“There is no way to re-enchant our lives in a disenchanted culture except by becoming renegades from that culture and planting the seeds for a new one.”
— Thomas Moore
Eco-Friendly Living by Conscious Contributor Paul Rendé
I have been following the Tiny House Movement for quite some time, peering vicariously into many marvelous and innovative architectural designs that have sprung up around the globe. As home prices continue to rise inordinately and put ownership well out of the reach of many people worldwide, a growing number of men and women with adventurous spirits have turned to a simpler way of living with minimalism and environmentalism at its core. They have traded in a daunting mortgage payment and tedious upkeep of a large home for financial freedom, a small and manageable eco-friendly living space and, if desired, an immersion into nature with an ‘off-the-grid’ lifestyle. The ability to easily transport a tiny house allows one to change their physical environment whenever they choose. These diminutive homes are a portal into new possibilities that are teeming with adventure, creativity, community and sustainable permaculture. At the heart of this burgeoning movement is industrial hemp, which is continually gaining traction as the preeminent building material for tiny homes.
Industrial hemp is truly the wonder plant here on earth. It is defined as a non-psychoactive, low THC (only .3%) oil, seed and fiber of the cannabis sativa plant.  As opposed to modern day building materials that are either mined from the earth or harvested from centuries old forests, hemp only contributes positively to the environment. It grows organically and sequesters carbon while it does so. Hemp takes only four months to reach maturation, therefore allowing more than one harvest per year. Its long and extensive roots circulate air which improves the quality of the soil and helps farmers who want to rotate crops. Hemp requires very little water to grow and can be cut down and manually processed without the use of big machinery nor extensive transportation. Despite only 10,000 acres being grown in the U.S., hemp is used globally in over 25,000 products and spans across nine markets from agriculture, textiles, and paper to food, clothing and construction. It is this last use on which I will focus my attention.
As a building material, industrial hemp is used to make ‘hempcrete’ which is a biocomposite made from the inner wooden core of hemp, called the hurd, mixed with water and lime (powdered limestone). The hurd has a high silica content that allows it to bind very well with lime. The chemical reaction between the water, lime and hemp will petrify the hemp and turn the lime back into stone. The huge advantage of using lime is that it will save 80% of the carbon dioxide released during processing as compared to manufactured cement, and the mixture as a whole requires no toxic materials nor solvents to be used. The hempcrete mixture does not bear the weight of the structure but rather is placed between long-bearing studs and wooden frames to form the walls of the building.  Hempcrete is very lightweight yet extremely durable and has incredible insulating properties. In various climates, a 12-foot hempcrete wall will facilitate roughly 60-degrees Fahrenheit indoor temperatures year-around without any heating or cooling systems, making its environmental footprint decidedly lower than any traditional construction and greatly reducing a homeowner’s gas or electric bills!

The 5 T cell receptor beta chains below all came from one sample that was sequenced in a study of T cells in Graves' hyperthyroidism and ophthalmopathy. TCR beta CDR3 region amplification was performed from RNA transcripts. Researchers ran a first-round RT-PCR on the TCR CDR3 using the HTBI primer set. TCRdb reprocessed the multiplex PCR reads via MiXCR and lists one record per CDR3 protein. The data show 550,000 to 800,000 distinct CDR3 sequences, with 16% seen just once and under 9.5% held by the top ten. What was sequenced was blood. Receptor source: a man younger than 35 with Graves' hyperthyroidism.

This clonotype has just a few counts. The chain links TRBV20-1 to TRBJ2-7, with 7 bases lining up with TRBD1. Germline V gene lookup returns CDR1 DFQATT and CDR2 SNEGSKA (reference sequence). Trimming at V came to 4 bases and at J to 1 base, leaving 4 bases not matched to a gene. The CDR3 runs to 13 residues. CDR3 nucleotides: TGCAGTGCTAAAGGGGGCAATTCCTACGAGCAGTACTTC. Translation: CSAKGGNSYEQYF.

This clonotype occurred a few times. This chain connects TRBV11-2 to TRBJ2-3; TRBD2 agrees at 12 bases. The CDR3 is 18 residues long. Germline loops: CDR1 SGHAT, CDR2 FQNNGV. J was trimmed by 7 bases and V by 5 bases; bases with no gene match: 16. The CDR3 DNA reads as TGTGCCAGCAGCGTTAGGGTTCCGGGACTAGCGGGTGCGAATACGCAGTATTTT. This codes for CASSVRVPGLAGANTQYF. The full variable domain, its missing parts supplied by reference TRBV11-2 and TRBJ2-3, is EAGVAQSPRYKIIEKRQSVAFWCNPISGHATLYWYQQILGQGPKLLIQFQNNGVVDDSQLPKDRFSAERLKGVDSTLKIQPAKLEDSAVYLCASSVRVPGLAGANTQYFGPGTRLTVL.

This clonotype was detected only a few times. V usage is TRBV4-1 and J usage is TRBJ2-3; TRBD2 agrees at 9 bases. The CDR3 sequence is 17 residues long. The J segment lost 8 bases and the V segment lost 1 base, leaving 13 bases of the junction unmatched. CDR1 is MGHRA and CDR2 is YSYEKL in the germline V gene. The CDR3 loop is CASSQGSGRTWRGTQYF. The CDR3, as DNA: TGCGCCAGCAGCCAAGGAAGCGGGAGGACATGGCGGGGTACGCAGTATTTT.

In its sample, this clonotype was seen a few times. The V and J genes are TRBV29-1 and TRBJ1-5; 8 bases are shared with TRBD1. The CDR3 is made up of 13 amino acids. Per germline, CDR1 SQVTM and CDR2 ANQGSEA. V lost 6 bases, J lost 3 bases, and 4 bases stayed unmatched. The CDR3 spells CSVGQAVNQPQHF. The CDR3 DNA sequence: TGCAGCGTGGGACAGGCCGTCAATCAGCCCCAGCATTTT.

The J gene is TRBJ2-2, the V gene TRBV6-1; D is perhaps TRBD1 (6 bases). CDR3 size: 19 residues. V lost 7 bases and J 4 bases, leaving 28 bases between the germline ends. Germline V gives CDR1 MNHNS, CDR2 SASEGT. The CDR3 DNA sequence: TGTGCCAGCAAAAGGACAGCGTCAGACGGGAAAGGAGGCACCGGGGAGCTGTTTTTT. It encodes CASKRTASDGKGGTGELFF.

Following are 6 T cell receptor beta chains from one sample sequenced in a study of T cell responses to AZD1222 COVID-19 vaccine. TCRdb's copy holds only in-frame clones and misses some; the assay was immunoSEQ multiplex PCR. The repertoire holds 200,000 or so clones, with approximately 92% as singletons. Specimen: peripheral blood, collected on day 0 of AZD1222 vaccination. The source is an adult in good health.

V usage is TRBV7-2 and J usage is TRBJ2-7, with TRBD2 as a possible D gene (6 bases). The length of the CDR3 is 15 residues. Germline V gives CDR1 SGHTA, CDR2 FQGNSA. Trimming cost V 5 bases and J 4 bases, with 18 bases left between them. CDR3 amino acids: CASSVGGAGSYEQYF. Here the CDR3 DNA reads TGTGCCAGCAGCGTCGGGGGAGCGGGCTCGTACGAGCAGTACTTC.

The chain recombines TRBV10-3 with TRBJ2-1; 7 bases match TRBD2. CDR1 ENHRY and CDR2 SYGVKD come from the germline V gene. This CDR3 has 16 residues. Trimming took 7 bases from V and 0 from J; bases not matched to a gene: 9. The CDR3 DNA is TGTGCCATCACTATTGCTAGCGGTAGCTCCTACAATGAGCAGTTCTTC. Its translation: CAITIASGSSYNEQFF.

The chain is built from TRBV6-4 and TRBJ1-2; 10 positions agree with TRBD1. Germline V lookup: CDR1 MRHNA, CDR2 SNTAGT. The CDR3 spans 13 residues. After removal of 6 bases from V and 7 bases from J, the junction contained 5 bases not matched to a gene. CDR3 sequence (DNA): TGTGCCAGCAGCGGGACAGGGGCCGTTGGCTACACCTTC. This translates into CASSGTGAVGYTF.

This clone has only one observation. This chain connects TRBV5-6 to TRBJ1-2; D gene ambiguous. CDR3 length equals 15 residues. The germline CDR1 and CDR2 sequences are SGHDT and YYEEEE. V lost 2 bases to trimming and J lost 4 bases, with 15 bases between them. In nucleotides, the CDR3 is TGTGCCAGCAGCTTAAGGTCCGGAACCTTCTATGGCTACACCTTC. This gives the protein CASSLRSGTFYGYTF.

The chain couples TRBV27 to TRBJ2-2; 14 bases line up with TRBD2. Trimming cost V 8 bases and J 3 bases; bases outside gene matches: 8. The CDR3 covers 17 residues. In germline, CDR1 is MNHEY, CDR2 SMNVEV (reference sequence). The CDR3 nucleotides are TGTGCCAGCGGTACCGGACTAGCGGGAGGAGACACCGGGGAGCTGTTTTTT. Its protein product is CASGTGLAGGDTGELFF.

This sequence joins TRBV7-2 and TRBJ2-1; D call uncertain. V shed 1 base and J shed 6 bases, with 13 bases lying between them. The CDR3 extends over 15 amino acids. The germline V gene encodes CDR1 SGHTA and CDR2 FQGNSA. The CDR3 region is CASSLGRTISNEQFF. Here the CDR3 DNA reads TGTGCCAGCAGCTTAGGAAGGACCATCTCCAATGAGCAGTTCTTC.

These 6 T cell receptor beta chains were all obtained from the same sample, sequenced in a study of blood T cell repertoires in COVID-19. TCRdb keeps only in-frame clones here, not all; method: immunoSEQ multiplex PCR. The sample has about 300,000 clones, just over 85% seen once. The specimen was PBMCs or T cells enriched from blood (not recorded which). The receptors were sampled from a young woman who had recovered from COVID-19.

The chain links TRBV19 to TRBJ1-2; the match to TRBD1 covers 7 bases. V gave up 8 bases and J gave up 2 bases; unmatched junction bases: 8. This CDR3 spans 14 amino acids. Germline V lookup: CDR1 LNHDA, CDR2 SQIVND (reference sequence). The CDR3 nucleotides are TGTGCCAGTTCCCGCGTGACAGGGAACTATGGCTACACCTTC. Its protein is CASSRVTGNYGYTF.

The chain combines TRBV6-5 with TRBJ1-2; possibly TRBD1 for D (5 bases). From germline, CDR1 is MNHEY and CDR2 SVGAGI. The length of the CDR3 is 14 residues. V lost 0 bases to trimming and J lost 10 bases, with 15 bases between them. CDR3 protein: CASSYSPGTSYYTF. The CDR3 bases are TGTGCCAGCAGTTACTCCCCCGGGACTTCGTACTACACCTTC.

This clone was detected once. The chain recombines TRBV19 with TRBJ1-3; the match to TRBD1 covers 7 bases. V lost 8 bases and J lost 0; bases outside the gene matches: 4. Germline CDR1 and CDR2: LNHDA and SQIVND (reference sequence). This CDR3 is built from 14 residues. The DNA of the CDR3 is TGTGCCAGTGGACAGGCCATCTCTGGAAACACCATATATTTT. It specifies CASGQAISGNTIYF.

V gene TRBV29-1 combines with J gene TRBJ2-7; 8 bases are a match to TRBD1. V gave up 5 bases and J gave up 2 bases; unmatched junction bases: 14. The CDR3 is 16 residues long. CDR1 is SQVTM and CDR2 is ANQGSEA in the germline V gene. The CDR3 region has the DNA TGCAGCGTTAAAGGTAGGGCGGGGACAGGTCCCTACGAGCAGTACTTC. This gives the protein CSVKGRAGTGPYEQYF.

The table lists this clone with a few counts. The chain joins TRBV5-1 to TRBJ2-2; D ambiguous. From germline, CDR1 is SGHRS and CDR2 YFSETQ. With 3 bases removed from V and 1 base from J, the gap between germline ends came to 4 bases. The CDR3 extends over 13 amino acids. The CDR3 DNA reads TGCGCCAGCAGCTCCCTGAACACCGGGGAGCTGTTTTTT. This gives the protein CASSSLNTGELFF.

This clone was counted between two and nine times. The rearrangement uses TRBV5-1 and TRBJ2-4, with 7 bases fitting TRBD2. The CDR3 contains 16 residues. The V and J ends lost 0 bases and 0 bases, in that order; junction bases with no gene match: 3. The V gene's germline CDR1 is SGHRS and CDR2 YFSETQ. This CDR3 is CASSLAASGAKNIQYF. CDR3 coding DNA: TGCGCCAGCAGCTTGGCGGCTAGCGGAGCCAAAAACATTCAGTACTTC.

This is extremely advantageous to a tiny house owner who either lives permanently in a region or travels with her home to different locations with pronounced and varied seasons and temperatures. Oftentimes, a clay-based render is used on the inside ‘breathable’ walls to help transfer moisture and humidity from inside the house to outside, reducing the ability for mold to form. The lime render used on the outdoor surfaces protects the house from severe rain and harsh weather elements. As it does while growing, hemp continues to sequester carbon when placed in the constructed walls. Additionally, hempcrete is pest, rodent, fire and earthquake resistant which will delight many an aspiring homeowner!